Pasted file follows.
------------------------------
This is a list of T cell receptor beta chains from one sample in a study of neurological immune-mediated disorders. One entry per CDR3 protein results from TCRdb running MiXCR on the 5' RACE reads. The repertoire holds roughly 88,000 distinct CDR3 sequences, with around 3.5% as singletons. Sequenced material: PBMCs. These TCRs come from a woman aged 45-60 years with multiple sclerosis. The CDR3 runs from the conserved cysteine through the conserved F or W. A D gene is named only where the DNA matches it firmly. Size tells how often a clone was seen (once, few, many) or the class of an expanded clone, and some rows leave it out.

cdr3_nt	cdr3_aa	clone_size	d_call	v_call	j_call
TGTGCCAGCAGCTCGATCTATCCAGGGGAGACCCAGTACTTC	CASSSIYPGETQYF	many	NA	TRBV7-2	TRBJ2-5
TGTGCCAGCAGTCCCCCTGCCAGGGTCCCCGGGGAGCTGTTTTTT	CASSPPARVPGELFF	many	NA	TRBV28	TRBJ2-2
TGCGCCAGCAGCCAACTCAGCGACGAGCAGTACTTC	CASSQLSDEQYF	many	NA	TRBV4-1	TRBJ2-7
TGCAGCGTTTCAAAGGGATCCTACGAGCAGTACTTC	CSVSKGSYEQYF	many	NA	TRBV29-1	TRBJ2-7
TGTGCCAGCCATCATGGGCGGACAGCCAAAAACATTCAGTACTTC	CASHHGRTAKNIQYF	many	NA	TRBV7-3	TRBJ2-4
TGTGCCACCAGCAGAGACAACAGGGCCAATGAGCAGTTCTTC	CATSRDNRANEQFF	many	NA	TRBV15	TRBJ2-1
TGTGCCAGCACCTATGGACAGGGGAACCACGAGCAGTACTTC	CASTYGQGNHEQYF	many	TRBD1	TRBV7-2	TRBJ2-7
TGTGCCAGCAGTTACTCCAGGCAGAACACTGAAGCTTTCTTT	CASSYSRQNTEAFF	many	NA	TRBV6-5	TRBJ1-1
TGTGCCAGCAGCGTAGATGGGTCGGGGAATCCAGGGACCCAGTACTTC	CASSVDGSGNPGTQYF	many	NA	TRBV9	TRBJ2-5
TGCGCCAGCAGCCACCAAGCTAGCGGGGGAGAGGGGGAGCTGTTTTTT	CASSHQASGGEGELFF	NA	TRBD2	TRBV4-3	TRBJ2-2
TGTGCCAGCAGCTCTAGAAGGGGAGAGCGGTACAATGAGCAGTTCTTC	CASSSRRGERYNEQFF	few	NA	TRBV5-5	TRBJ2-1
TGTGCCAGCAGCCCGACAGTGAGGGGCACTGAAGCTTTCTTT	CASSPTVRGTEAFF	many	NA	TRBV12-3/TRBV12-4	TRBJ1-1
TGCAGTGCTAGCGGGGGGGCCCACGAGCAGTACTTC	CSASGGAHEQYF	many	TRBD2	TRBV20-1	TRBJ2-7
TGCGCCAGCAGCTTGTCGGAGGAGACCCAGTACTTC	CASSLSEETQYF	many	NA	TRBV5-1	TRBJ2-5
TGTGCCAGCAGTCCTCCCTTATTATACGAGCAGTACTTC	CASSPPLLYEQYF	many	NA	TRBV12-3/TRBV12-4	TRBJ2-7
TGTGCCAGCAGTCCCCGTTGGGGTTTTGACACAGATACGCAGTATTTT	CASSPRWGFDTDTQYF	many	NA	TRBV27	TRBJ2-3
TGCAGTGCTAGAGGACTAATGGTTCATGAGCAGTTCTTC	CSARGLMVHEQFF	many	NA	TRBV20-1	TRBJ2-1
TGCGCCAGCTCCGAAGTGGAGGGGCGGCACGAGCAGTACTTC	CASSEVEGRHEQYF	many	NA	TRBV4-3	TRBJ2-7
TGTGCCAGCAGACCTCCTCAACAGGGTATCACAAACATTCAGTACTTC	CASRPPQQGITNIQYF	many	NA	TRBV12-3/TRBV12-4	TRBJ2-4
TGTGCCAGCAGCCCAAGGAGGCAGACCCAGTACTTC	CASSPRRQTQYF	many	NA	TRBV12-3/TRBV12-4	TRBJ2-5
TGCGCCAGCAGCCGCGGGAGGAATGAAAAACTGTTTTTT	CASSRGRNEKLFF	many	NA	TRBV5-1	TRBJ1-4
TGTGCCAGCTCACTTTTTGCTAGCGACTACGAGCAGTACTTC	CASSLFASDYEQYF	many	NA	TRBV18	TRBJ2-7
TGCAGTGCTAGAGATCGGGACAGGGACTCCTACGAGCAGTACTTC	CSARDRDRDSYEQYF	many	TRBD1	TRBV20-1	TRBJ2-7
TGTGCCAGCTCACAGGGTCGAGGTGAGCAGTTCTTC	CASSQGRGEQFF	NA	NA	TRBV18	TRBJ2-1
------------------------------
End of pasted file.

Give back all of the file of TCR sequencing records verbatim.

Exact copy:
This is a list of T cell receptor beta chains from one sample in a study of neurological immune-mediated disorders. One entry per CDR3 protein results from TCRdb running MiXCR on the 5' RACE reads. The repertoire holds roughly 88,000 distinct CDR3 sequences, with around 3.5% as singletons. Sequenced material: PBMCs. These TCRs come from a woman aged 45-60 years with multiple sclerosis. The CDR3 runs from the conserved cysteine through the conserved F or W. A D gene is named only where the DNA matches it firmly. Size tells how often a clone was seen (once, few, many) or the class of an expanded clone, and some rows leave it out.

cdr3_nt	cdr3_aa	clone_size	d_call	v_call	j_call
TGTGCCAGCAGCTCGATCTATCCAGGGGAGACCCAGTACTTC	CASSSIYPGETQYF	many	NA	TRBV7-2	TRBJ2-5
TGTGCCAGCAGTCCCCCTGCCAGGGTCCCCGGGGAGCTGTTTTTT	CASSPPARVPGELFF	many	NA	TRBV28	TRBJ2-2
TGCGCCAGCAGCCAACTCAGCGACGAGCAGTACTTC	CASSQLSDEQYF	many	NA	TRBV4-1	TRBJ2-7
TGCAGCGTTTCAAAGGGATCCTACGAGCAGTACTTC	CSVSKGSYEQYF	many	NA	TRBV29-1	TRBJ2-7
TGTGCCAGCCATCATGGGCGGACAGCCAAAAACATTCAGTACTTC	CASHHGRTAKNIQYF	many	NA	TRBV7-3	TRBJ2-4
TGTGCCACCAGCAGAGACAACAGGGCCAATGAGCAGTTCTTC	CATSRDNRANEQFF	many	NA	TRBV15	TRBJ2-1
TGTGCCAGCACCTATGGACAGGGGAACCACGAGCAGTACTTC	CASTYGQGNHEQYF	many	TRBD1	TRBV7-2	TRBJ2-7
TGTGCCAGCAGTTACTCCAGGCAGAACACTGAAGCTTTCTTT	CASSYSRQNTEAFF	many	NA	TRBV6-5	TRBJ1-1
TGTGCCAGCAGCGTAGATGGGTCGGGGAATCCAGGGACCCAGTACTTC	CASSVDGSGNPGTQYF	many	NA	TRBV9	TRBJ2-5
TGCGCCAGCAGCCACCAAGCTAGCGGGGGAGAGGGGGAGCTGTTTTTT	CASSHQASGGEGELFF	NA	TRBD2	TRBV4-3	TRBJ2-2
TGTGCCAGCAGCTCTAGAAGGGGAGAGCGGTACAATGAGCAGTTCTTC	CASSSRRGERYNEQFF	few	NA	TRBV5-5	TRBJ2-1
TGTGCCAGCAGCCCGACAGTGAGGGGCACTGAAGCTTTCTTT	CASSPTVRGTEAFF	many	NA	TRBV12-3/TRBV12-4	TRBJ1-1
TGCAGTGCTAGCGGGGGGGCCCACGAGCAGTACTTC	CSASGGAHEQYF	many	TRBD2	TRBV20-1	TRBJ2-7
TGCGCCAGCAGCTTGTCGGAGGAGACCCAGTACTTC	CASSLSEETQYF	many	NA	TRBV5-1	TRBJ2-5
TGTGCCAGCAGTCCTCCCTTATTATACGAGCAGTACTTC	CASSPPLLYEQYF	many	NA	TRBV12-3/TRBV12-4	TRBJ2-7
TGTGCCAGCAGTCCCCGTTGGGGTTTTGACACAGATACGCAGTATTTT	CASSPRWGFDTDTQYF	many	NA	TRBV27	TRBJ2-3
TGCAGTGCTAGAGGACTAATGGTTCATGAGCAGTTCTTC	CSARGLMVHEQFF	many	NA	TRBV20-1	TRBJ2-1
TGCGCCAGCTCCGAAGTGGAGGGGCGGCACGAGCAGTACTTC	CASSEVEGRHEQYF	many	NA	TRBV4-3	TRBJ2-7
TGTGCCAGCAGACCTCCTCAACAGGGTATCACAAACATTCAGTACTTC	CASRPPQQGITNIQYF	many	NA	TRBV12-3/TRBV12-4	TRBJ2-4
TGTGCCAGCAGCCCAAGGAGGCAGACCCAGTACTTC	CASSPRRQTQYF	many	NA	TRBV12-3/TRBV12-4	TRBJ2-5
TGCGCCAGCAGCCGCGGGAGGAATGAAAAACTGTTTTTT	CASSRGRNEKLFF	many	NA	TRBV5-1	TRBJ1-4
TGTGCCAGCTCACTTTTTGCTAGCGACTACGAGCAGTACTTC	CASSLFASDYEQYF	many	NA	TRBV18	TRBJ2-7
TGCAGTGCTAGAGATCGGGACAGGGACTCCTACGAGCAGTACTTC	CSARDRDRDSYEQYF	many	TRBD1	TRBV20-1	TRBJ2-7
TGTGCCAGCTCACAGGGTCGAGGTGAGCAGTTCTTC	CASSQGRGEQFF	NA	NA	TRBV18	TRBJ2-1